Anyway, the three previous Cards managers- La Russa, Joe Torre, and Whitey Herzog- all had previous Major League managing experience, along with playoff experience. That’s why I find it interesting that they’d just hand the reins over to Matheny, who doesn’t even have Minor League managing experience.

> Anyway, with the biggest news of the day out of the way, let’s get to the Hot Stove news…

> So this Cuban outfielder has literally come out of nowhere over the last few weeks. His name is Yoenis Cespedes, and apparently he’s supposed to be one of the best players in history to emerge from Cuba. The 26-year old is considered a true five-tool player, and many teams are interested in him. The Cubs are going to hold a private workout with him this week, and the other teams interested in Cespedes are the Red Sox, Phillies, Indians, Blue Jays, Pirates, Rangers, Tigers, Nationals, Athletics, Marlins, and Yankees. It doesn’t surprise me that the Brewers aren’t part of that list, since they’re outfield should be set for the next couple of years with Ryan Braun, Corey Hart, and the Nyjer Morgan/Carlos Gomez platoon.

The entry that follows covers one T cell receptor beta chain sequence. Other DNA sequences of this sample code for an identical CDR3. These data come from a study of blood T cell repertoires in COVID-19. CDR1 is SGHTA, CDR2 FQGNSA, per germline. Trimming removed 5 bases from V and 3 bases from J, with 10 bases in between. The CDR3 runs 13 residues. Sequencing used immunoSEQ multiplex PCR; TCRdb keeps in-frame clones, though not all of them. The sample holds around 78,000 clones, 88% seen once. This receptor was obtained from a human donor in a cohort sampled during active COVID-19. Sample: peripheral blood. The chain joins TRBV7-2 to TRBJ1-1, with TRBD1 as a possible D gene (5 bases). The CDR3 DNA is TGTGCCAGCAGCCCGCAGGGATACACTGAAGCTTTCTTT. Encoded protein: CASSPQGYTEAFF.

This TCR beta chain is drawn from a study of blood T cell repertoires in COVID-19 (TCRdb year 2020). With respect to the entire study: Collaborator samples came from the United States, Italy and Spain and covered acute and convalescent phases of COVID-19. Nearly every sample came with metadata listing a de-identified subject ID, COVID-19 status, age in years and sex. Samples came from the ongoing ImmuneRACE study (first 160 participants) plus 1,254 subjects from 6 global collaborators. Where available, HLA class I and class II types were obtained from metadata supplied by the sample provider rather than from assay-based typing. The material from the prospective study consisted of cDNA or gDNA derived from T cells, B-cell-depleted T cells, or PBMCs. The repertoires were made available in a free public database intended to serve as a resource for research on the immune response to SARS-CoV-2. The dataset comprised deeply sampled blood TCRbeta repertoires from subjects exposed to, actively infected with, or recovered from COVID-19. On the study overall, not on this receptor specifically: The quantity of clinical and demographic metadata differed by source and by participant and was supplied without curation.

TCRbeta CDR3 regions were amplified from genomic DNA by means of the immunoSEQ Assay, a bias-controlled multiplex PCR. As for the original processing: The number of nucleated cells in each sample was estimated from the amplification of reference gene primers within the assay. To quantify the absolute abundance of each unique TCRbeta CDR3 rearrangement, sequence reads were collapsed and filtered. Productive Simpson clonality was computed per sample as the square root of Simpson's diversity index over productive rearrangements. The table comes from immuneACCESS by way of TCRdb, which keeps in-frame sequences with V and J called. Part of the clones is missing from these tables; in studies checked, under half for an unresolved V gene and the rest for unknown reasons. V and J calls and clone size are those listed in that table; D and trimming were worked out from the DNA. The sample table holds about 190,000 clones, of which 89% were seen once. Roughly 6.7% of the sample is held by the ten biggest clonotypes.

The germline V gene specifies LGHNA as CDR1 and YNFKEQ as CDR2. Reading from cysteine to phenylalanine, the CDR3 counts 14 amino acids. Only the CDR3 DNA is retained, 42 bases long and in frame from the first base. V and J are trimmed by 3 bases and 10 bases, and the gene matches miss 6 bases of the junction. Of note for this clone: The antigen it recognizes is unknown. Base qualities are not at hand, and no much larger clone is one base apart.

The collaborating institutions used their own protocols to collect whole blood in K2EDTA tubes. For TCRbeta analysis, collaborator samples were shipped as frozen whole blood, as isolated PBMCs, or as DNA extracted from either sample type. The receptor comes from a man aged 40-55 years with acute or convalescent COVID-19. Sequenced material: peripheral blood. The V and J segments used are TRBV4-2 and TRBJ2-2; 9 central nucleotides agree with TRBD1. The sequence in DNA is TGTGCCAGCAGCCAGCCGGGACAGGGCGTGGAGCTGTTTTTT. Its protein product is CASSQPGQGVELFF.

But back to Cespedes- he shouldn’t have any problems finding a Major League team to sign with. Apparently, his contract is expected to be similar to that of Aroldis Chapman’s $30 million deal that he signed with the Reds in 2010.

> The Diamondbacks re-signed second baseman Aaron Hill to a two-year deal, reportedly worth $11 million. He hit over .300 after being acquired from the Blue Jays at the Trade Deadline. Hill had a monster season with the Jays in 2009, hitting 36 homers and considered a MVP candidate, but hasn’t been able to maintain that type of power since.

> Here’s a Brewers-related topic. Tom Haudricourt, a writer for MJS, brought up the fact that, since Prince Fielder rejected the Brewers’ five-year, $100 million offer back in Spring Training, the Brewers’ financial situation has changed a lot. Here’s a list of a few deals and extensions the Brewers are currently in the middle of:

Yovani Gallardo: Signed through 2014 on a five-year, $30.1 million deal

Corey Hart: Signed through 2013 on a three-year, $26.5 million deal